Saturday, October 30, 2010

Crowdsourcing conference program selection

I love it when a few unrelated things happen close enough together that they get to have an unexpected synergetic result. The most recent occurrence of this for me happened over the course of the past week but I only put it together while out running yesterday. The three things at play were:
  1. I read Beth Kanter's and Allison Fine's new book, The Networked Nonprofit, on my flights to and around Australia (I highly recommend the book even if you think your organization is already working well with social media)
  2. Three presentations were cancelled at the last minute at the Volunteering Australia conference.
  3. I was asked about helping organize a conference and that got me thinking about what I thought worked well an not so well at the VA conference
1. The Networked Nonprofit has a variety of examples of organizations that have recognized the benefits of giving up a little control to stakeholders and in doing so end up better addressing their mission. These organizations have also found that this type of engagement can help raise the participation level of it's stakeholders.

2. Cary Pedicini (CEO at Volunteering Australia) told me that they were so overwhelmed with offers to fill the cancelled sessions that they could not consider them all and were as a result just going to leave sessions as cancelled. (They were after all in the middle of running a conference.) Far too late for it to be of value to the conference I had the idea that we could have used Twitter to crowd source a selection from the numerous people that offered to fill the slots. (V.A. did a great job of incorporating Twitter into the conference for the benefit of onsite and offsite participation.)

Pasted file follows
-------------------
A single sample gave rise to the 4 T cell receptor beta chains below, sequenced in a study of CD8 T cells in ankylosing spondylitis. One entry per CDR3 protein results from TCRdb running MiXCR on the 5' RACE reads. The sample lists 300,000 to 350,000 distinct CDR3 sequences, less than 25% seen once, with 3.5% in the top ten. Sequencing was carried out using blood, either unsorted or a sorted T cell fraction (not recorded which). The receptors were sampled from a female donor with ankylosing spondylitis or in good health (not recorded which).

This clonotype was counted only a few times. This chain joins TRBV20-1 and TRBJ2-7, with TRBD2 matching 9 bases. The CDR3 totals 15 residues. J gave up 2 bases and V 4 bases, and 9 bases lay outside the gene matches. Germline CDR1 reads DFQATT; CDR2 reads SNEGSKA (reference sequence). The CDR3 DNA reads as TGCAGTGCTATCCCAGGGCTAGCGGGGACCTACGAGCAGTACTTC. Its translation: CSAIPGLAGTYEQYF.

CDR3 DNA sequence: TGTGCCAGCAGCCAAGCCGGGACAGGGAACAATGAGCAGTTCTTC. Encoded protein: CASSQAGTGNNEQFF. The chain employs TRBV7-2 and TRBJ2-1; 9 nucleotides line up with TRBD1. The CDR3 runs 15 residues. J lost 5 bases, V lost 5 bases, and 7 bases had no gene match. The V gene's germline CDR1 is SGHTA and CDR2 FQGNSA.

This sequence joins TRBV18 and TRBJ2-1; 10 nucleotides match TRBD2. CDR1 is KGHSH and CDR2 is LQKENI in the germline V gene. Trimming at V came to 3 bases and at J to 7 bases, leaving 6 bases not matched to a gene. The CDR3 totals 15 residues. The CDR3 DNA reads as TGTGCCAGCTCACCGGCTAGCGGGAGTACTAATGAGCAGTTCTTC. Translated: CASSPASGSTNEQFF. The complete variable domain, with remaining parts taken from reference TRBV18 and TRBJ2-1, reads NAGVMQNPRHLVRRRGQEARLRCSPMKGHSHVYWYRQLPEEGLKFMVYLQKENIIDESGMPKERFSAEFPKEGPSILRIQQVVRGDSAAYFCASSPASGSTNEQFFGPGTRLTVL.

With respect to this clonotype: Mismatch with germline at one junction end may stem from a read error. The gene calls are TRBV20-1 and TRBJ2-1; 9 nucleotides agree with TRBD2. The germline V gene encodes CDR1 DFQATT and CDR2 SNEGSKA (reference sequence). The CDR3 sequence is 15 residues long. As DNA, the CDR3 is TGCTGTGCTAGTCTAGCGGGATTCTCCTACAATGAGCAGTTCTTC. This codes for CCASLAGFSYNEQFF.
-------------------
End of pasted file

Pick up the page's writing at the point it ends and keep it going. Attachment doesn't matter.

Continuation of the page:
3. Although some of the sessions were quite interesting, I felt that some of the workshops missed the mark in delivering content of real interest and value to leaders of volunteers. In his closing remarks Cary acknowledged this had been some of the feedback that they had received and reminded us that where this happened it was not for a lack of trying on the part of the V.A. team. ( I am not being particularly critical of the V.A. conference here. I imagine this to be a challenge of the selection committee of any conference.) That they tried hard to make the program as good as it could be is a important point though. If trying hard is not the only requirement for success, what else could help?